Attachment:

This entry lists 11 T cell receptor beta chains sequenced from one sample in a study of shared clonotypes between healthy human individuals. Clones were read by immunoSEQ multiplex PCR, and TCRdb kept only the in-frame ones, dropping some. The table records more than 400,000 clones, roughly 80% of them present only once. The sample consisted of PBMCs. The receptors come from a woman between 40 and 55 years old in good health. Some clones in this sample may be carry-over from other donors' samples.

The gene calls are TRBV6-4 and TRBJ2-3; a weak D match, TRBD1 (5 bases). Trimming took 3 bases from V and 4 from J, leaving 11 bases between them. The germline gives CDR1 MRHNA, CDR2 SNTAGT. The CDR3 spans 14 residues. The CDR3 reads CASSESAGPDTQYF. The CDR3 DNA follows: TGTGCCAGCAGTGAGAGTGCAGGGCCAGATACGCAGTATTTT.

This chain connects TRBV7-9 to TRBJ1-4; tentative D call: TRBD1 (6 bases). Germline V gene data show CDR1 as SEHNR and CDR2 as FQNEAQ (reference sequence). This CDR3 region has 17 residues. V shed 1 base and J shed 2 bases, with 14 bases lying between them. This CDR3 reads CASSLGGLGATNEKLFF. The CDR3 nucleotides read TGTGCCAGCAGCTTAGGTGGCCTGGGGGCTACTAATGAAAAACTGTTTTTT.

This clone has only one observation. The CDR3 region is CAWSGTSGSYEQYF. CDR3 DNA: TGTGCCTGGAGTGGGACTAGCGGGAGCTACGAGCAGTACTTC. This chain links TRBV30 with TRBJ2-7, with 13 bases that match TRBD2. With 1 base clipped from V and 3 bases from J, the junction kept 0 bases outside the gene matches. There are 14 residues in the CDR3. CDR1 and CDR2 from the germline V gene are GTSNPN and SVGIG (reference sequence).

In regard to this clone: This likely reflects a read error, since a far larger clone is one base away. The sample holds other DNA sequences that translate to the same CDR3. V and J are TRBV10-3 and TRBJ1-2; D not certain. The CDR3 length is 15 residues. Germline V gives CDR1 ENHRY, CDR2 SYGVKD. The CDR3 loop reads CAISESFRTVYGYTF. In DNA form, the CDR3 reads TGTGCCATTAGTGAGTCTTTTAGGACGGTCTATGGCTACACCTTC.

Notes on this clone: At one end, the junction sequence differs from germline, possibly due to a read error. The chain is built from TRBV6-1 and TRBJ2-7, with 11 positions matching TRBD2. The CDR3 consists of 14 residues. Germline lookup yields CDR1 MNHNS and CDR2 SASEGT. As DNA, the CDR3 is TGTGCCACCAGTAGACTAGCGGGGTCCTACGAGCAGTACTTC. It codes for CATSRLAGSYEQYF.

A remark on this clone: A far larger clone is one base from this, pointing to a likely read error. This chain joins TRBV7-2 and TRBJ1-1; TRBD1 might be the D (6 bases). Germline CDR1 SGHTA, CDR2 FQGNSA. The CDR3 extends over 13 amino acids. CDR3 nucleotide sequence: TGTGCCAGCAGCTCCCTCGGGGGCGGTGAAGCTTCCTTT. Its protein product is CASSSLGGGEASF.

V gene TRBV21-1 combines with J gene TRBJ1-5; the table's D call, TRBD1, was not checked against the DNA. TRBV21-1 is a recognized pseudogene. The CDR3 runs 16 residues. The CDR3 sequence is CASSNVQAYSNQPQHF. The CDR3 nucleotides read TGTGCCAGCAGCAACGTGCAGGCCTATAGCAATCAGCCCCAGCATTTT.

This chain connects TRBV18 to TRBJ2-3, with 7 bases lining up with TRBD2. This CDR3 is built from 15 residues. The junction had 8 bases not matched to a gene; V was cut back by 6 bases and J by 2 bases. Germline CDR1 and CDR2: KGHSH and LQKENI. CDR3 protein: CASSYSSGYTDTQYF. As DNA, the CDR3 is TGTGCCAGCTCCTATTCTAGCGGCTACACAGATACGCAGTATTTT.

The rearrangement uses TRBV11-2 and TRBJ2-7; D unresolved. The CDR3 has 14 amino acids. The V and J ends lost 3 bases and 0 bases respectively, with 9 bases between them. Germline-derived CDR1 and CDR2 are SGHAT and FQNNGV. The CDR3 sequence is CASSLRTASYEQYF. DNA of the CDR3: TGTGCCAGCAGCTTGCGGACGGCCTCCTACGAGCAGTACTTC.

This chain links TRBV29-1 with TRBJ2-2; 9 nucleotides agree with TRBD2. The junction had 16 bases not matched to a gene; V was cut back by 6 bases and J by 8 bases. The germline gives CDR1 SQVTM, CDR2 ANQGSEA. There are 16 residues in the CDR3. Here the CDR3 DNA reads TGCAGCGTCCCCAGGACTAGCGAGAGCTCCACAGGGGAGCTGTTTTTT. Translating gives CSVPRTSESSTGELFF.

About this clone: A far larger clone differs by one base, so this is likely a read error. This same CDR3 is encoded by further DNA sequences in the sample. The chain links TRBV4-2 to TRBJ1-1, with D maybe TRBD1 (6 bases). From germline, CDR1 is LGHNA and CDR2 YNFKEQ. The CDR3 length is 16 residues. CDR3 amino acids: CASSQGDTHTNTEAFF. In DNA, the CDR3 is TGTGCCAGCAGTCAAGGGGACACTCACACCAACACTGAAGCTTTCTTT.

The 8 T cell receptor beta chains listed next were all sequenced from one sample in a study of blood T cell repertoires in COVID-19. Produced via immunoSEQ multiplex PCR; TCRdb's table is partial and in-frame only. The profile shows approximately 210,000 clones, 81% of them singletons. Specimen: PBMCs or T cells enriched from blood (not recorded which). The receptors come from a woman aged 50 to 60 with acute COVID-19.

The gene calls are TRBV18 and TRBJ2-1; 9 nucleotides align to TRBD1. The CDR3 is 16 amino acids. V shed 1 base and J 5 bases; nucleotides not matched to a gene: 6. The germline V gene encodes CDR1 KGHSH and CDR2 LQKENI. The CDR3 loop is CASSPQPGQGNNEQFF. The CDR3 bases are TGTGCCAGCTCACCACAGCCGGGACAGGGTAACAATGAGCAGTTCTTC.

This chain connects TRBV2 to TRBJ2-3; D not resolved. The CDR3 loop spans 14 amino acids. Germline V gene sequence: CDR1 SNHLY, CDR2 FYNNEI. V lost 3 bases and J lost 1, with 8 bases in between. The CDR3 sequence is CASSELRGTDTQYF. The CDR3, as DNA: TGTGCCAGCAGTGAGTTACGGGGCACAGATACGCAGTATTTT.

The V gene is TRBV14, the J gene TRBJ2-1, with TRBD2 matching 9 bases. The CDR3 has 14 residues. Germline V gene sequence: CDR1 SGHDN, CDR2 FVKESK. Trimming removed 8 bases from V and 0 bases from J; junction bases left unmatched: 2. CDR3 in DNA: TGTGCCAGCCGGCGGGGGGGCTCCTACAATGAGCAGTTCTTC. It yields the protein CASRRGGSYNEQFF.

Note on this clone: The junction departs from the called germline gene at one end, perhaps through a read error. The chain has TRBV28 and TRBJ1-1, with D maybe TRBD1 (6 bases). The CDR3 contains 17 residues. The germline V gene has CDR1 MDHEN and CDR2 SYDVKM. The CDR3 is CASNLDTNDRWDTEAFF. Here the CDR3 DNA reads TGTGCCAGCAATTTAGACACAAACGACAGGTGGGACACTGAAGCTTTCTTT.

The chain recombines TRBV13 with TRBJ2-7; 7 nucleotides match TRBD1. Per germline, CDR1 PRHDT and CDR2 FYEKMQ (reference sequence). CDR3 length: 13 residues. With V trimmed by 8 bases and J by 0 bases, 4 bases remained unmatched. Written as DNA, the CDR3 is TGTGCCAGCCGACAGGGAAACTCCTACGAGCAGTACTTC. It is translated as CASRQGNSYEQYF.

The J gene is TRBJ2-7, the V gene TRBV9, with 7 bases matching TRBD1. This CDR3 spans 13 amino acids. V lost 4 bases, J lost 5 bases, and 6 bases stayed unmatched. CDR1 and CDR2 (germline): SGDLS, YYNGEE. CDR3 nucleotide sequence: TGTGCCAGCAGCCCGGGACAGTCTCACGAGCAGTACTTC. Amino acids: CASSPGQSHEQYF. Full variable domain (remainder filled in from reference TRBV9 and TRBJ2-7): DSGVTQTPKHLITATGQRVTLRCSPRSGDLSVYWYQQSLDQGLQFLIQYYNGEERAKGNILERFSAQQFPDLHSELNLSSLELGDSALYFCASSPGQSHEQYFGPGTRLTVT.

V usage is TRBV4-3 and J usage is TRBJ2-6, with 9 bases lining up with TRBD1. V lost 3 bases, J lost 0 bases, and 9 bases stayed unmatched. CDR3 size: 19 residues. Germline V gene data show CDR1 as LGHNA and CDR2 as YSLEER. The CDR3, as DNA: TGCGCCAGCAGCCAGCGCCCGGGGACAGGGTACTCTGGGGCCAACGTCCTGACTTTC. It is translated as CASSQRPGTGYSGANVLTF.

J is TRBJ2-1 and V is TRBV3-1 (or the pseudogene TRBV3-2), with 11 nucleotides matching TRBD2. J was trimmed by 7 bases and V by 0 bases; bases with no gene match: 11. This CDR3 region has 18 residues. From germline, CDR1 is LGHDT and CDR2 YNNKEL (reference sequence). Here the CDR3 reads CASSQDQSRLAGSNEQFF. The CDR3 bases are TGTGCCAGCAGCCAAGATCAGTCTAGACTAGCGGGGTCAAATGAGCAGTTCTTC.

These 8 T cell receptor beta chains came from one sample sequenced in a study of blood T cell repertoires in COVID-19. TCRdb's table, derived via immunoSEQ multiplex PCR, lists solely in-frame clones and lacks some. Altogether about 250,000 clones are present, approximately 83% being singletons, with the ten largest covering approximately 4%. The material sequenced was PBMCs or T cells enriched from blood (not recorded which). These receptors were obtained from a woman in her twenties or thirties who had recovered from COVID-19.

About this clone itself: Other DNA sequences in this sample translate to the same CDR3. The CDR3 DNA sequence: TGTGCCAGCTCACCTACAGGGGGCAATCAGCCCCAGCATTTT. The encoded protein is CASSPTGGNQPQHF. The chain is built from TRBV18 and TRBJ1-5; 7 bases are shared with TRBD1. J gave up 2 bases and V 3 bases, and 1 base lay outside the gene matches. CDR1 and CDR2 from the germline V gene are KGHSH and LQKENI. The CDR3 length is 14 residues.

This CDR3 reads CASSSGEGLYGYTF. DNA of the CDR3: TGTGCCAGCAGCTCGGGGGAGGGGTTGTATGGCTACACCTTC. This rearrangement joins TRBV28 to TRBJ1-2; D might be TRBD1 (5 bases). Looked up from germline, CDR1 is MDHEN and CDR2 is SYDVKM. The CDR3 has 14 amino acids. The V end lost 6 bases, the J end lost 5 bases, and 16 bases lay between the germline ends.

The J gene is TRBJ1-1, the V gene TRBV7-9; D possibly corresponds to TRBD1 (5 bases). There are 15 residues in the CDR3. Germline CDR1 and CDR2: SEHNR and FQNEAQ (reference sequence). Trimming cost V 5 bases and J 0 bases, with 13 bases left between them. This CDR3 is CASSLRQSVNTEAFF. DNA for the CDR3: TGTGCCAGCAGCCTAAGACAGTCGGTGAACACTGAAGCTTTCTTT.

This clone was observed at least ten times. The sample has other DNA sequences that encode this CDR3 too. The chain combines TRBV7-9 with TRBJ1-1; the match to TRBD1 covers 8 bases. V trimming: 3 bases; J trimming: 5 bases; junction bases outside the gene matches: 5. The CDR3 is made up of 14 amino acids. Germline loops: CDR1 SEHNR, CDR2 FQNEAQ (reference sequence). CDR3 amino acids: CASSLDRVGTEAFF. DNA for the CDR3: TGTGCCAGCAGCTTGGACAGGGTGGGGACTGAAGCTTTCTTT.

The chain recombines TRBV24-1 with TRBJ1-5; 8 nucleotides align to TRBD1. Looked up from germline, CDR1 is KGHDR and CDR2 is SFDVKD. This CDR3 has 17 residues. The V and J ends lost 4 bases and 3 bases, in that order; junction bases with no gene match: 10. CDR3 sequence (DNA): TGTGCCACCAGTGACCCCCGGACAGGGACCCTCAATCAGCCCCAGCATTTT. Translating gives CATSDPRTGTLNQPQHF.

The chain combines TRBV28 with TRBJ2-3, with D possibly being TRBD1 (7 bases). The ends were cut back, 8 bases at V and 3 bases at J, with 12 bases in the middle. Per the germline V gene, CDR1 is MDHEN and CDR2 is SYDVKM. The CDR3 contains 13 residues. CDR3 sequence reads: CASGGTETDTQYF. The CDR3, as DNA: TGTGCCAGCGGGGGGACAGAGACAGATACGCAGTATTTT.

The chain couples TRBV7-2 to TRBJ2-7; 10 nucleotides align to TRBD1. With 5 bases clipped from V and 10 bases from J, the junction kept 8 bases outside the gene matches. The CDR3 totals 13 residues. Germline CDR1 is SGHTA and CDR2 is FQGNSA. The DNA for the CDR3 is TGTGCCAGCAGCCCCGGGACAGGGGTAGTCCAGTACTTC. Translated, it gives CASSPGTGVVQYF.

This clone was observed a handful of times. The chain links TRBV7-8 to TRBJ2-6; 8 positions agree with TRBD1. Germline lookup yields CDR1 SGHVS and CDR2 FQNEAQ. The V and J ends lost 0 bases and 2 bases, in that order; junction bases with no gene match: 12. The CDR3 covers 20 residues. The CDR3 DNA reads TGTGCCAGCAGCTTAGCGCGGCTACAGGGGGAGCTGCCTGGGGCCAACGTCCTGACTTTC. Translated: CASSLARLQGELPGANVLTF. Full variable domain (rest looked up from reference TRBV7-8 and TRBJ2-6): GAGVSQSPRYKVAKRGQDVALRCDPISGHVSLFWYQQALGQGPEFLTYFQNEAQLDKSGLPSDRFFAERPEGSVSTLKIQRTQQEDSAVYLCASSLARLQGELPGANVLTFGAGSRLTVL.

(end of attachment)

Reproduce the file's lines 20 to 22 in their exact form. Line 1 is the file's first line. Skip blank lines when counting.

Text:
V usage is TRBV4-3 and J usage is TRBJ2-6, with 9 bases lining up with TRBD1. V lost 3 bases, J lost 0 bases, and 9 bases stayed unmatched. CDR3 size: 19 residues. Germline V gene data show CDR1 as LGHNA and CDR2 as YSLEER. The CDR3, as DNA: TGCGCCAGCAGCCAGCGCCCGGGGACAGGGTACTCTGGGGCCAACGTCCTGACTTTC. It is translated as CASSQRPGTGYSGANVLTF.

J is TRBJ2-1 and V is TRBV3-1 (or the pseudogene TRBV3-2), with 11 nucleotides matching TRBD2. J was trimmed by 7 bases and V by 0 bases; bases with no gene match: 11. This CDR3 region has 18 residues. From germline, CDR1 is LGHDT and CDR2 YNNKEL (reference sequence). Here the CDR3 reads CASSQDQSRLAGSNEQFF. The CDR3 bases are TGTGCCAGCAGCCAAGATCAGTCTAGACTAGCGGGGTCAAATGAGCAGTTCTTC.

These 8 T cell receptor beta chains came from one sample sequenced in a study of blood T cell repertoires in COVID-19. TCRdb's table, derived via immunoSEQ multiplex PCR, lists solely in-frame clones and lacks some. Altogether about 250,000 clones are present, approximately 83% being singletons, with the ten largest covering approximately 4%. The material sequenced was PBMCs or T cells enriched from blood (not recorded which). These receptors were obtained from a woman in her twenties or thirties who had recovered from COVID-19.